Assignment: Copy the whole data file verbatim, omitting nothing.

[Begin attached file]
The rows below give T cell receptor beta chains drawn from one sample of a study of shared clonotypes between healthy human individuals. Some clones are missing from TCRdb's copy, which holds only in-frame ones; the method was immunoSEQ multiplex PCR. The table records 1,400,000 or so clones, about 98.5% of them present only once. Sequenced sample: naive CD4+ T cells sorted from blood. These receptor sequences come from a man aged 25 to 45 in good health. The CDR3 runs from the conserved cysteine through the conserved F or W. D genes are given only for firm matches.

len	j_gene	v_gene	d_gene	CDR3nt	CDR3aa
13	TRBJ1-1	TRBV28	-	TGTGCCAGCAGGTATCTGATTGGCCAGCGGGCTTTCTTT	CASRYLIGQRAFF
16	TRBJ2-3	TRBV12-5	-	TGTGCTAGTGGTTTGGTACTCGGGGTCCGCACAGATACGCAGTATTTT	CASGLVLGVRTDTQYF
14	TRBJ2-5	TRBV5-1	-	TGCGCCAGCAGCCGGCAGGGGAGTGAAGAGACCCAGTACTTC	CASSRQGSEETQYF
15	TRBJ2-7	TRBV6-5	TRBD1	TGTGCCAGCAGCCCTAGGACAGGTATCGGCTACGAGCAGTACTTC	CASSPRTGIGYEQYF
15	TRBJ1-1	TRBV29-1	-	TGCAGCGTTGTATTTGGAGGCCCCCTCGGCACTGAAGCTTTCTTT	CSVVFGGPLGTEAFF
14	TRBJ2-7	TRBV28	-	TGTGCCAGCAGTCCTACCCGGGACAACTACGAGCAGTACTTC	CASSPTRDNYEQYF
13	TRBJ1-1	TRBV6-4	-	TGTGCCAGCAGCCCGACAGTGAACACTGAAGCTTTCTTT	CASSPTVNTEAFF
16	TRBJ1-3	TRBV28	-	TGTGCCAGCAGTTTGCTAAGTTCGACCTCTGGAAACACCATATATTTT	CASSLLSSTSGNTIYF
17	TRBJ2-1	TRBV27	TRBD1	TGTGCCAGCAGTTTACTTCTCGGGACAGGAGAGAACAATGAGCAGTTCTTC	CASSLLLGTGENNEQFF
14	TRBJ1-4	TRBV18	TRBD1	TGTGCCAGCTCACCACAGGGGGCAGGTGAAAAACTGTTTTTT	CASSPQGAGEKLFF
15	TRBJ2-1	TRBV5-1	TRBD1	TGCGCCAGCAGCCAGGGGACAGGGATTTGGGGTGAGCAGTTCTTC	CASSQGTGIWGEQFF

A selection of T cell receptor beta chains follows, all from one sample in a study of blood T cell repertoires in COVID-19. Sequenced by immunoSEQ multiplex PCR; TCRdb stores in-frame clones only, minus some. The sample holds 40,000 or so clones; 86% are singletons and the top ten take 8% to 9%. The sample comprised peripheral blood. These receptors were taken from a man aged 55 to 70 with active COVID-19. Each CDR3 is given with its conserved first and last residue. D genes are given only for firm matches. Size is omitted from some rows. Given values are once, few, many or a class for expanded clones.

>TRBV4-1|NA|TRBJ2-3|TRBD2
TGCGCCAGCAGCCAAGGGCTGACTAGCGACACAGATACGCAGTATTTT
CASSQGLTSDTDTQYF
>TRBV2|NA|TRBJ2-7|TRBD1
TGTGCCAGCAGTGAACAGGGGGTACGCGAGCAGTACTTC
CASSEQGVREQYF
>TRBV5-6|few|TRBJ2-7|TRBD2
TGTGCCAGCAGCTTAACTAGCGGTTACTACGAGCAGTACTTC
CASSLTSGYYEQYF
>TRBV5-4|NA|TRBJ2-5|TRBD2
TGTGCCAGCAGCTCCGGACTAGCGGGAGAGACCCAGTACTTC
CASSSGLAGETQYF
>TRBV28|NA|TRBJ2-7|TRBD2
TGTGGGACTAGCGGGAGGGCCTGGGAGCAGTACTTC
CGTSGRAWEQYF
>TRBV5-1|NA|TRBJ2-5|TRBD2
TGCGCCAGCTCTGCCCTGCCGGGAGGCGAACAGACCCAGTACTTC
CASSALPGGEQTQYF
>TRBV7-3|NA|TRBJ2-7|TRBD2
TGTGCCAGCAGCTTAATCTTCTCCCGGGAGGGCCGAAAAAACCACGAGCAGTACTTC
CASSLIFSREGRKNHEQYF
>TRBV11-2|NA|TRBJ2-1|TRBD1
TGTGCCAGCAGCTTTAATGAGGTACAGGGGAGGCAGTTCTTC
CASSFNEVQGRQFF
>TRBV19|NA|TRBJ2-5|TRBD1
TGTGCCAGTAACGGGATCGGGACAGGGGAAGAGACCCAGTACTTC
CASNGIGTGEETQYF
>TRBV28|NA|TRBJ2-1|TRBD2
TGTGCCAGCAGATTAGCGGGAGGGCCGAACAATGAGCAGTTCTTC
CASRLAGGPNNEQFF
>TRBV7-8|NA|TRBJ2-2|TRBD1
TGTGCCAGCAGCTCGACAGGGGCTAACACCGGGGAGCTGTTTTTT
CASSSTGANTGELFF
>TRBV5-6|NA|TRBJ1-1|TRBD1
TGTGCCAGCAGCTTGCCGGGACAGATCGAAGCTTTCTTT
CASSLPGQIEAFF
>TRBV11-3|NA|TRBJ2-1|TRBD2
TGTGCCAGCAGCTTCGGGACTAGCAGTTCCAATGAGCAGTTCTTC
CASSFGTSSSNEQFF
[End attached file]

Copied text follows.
The rows below give T cell receptor beta chains drawn from one sample of a study of shared clonotypes between healthy human individuals. Some clones are missing from TCRdb's copy, which holds only in-frame ones; the method was immunoSEQ multiplex PCR. The table records 1,400,000 or so clones, about 98.5% of them present only once. Sequenced sample: naive CD4+ T cells sorted from blood. These receptor sequences come from a man aged 25 to 45 in good health. The CDR3 runs from the conserved cysteine through the conserved F or W. D genes are given only for firm matches.

len	j_gene	v_gene	d_gene	CDR3nt	CDR3aa
13	TRBJ1-1	TRBV28	-	TGTGCCAGCAGGTATCTGATTGGCCAGCGGGCTTTCTTT	CASRYLIGQRAFF
16	TRBJ2-3	TRBV12-5	-	TGTGCTAGTGGTTTGGTACTCGGGGTCCGCACAGATACGCAGTATTTT	CASGLVLGVRTDTQYF
14	TRBJ2-5	TRBV5-1	-	TGCGCCAGCAGCCGGCAGGGGAGTGAAGAGACCCAGTACTTC	CASSRQGSEETQYF
15	TRBJ2-7	TRBV6-5	TRBD1	TGTGCCAGCAGCCCTAGGACAGGTATCGGCTACGAGCAGTACTTC	CASSPRTGIGYEQYF
15	TRBJ1-1	TRBV29-1	-	TGCAGCGTTGTATTTGGAGGCCCCCTCGGCACTGAAGCTTTCTTT	CSVVFGGPLGTEAFF
14	TRBJ2-7	TRBV28	-	TGTGCCAGCAGTCCTACCCGGGACAACTACGAGCAGTACTTC	CASSPTRDNYEQYF
13	TRBJ1-1	TRBV6-4	-	TGTGCCAGCAGCCCGACAGTGAACACTGAAGCTTTCTTT	CASSPTVNTEAFF
16	TRBJ1-3	TRBV28	-	TGTGCCAGCAGTTTGCTAAGTTCGACCTCTGGAAACACCATATATTTT	CASSLLSSTSGNTIYF
17	TRBJ2-1	TRBV27	TRBD1	TGTGCCAGCAGTTTACTTCTCGGGACAGGAGAGAACAATGAGCAGTTCTTC	CASSLLLGTGENNEQFF
14	TRBJ1-4	TRBV18	TRBD1	TGTGCCAGCTCACCACAGGGGGCAGGTGAAAAACTGTTTTTT	CASSPQGAGEKLFF
15	TRBJ2-1	TRBV5-1	TRBD1	TGCGCCAGCAGCCAGGGGACAGGGATTTGGGGTGAGCAGTTCTTC	CASSQGTGIWGEQFF

A selection of T cell receptor beta chains follows, all from one sample in a study of blood T cell repertoires in COVID-19. Sequenced by immunoSEQ multiplex PCR; TCRdb stores in-frame clones only, minus some. The sample holds 40,000 or so clones; 86% are singletons and the top ten take 8% to 9%. The sample comprised peripheral blood. These receptors were taken from a man aged 55 to 70 with active COVID-19. Each CDR3 is given with its conserved first and last residue. D genes are given only for firm matches. Size is omitted from some rows. Given values are once, few, many or a class for expanded clones.

>TRBV4-1|NA|TRBJ2-3|TRBD2
TGCGCCAGCAGCCAAGGGCTGACTAGCGACACAGATACGCAGTATTTT
CASSQGLTSDTDTQYF
>TRBV2|NA|TRBJ2-7|TRBD1
TGTGCCAGCAGTGAACAGGGGGTACGCGAGCAGTACTTC
CASSEQGVREQYF
>TRBV5-6|few|TRBJ2-7|TRBD2
TGTGCCAGCAGCTTAACTAGCGGTTACTACGAGCAGTACTTC
CASSLTSGYYEQYF
>TRBV5-4|NA|TRBJ2-5|TRBD2
TGTGCCAGCAGCTCCGGACTAGCGGGAGAGACCCAGTACTTC
CASSSGLAGETQYF
>TRBV28|NA|TRBJ2-7|TRBD2
TGTGGGACTAGCGGGAGGGCCTGGGAGCAGTACTTC
CGTSGRAWEQYF
>TRBV5-1|NA|TRBJ2-5|TRBD2
TGCGCCAGCTCTGCCCTGCCGGGAGGCGAACAGACCCAGTACTTC
CASSALPGGEQTQYF
>TRBV7-3|NA|TRBJ2-7|TRBD2
TGTGCCAGCAGCTTAATCTTCTCCCGGGAGGGCCGAAAAAACCACGAGCAGTACTTC
CASSLIFSREGRKNHEQYF
>TRBV11-2|NA|TRBJ2-1|TRBD1
TGTGCCAGCAGCTTTAATGAGGTACAGGGGAGGCAGTTCTTC
CASSFNEVQGRQFF
>TRBV19|NA|TRBJ2-5|TRBD1
TGTGCCAGTAACGGGATCGGGACAGGGGAAGAGACCCAGTACTTC
CASNGIGTGEETQYF
>TRBV28|NA|TRBJ2-1|TRBD2
TGTGCCAGCAGATTAGCGGGAGGGCCGAACAATGAGCAGTTCTTC
CASRLAGGPNNEQFF
>TRBV7-8|NA|TRBJ2-2|TRBD1
TGTGCCAGCAGCTCGACAGGGGCTAACACCGGGGAGCTGTTTTTT
CASSSTGANTGELFF
>TRBV5-6|NA|TRBJ1-1|TRBD1
TGTGCCAGCAGCTTGCCGGGACAGATCGAAGCTTTCTTT
CASSLPGQIEAFF
>TRBV11-3|NA|TRBJ2-1|TRBD2
TGTGCCAGCAGCTTCGGGACTAGCAGTTCCAATGAGCAGTTCTTC
CASSFGTSSSNEQFF